Ep 167. Rosamund Pike

Ep 167. Rosamund Pike

Early on, the stage was set for Rosamund Pike to pursue a career in the performing arts. Born to two opera singers, Rosamund had a front row seat to familial emoting. She tried her hand at both music and acting, but a bout of stage fright while playing the cello forced Rosamund to recognize that she really didn’t want to play herself on stage—she was much more interested in playing other people, where her imagination was free to roam and explore. “Acting was like diving into a place where you actually felt alive, where things felt real.”

Soon after finishing college, Rosamund got her first break as a Bond girl opposite Pierce Brosnan in 2002’s Die Another Day. But playing Miranda Frost—the “epitome of icy English blondness”—in your breakout role has its drawbacks. For years, Rosamund was cast in similarly cold and confident roles, and she longed for the opportunity to do more. Enter director David Fincher, who saw something unique in Rosamund. He offered her the role of Amy Dunne in Gone Girl, and her breathtaking performance earned her a slew of awards and new opportunities to evolve as an artist in films like A United Kingdom, Hostiles, and now her latest film playing slain journalist Marie Colvin in A Private War. Her deep dive into the Marie’s life led to an intensity that was as fulfilling as it was terrifying. "You are trying to trick your brain into getting to a place where you are out of control, and that is a scary place.” But as Rosamund explains, she’s waited her entire life for the opportunity to disappear into somebody else, and in A Private War, she does just that.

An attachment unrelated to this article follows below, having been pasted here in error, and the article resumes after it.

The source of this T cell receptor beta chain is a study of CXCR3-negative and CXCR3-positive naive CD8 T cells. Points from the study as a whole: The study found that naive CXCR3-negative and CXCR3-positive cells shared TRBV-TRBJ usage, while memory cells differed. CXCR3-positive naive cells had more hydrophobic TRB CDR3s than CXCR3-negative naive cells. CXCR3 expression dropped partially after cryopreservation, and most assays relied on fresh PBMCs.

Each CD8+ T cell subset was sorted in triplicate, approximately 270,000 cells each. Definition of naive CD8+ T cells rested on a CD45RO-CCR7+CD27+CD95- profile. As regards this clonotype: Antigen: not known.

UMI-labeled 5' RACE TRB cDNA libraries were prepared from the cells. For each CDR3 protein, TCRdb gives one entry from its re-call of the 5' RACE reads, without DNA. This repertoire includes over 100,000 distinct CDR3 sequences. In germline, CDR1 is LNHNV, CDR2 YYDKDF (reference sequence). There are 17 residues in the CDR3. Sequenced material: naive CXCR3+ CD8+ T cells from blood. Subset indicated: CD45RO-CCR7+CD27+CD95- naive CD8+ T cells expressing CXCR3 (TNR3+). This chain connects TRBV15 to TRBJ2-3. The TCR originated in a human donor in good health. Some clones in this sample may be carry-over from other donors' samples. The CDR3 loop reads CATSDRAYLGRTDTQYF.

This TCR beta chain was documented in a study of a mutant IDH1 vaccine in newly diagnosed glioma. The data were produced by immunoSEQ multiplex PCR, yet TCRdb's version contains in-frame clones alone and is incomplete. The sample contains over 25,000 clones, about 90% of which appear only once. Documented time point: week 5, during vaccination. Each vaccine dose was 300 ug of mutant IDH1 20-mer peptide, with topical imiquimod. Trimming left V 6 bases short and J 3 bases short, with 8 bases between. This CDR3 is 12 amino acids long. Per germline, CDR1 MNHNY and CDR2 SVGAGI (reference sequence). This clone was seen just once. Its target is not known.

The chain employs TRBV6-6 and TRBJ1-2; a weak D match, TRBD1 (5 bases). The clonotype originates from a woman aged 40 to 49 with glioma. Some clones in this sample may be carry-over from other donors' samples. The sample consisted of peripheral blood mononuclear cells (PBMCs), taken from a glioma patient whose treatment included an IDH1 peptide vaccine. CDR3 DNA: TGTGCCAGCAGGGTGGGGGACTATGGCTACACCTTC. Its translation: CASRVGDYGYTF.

Rosamund joins Off Camera to talk about her fascination with human emotion, the elaborate plan she concocted to meet with David Fincher for Gone Girl, and her intimate knowledge of bone saws.

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Ep 167. Rosamund Pike

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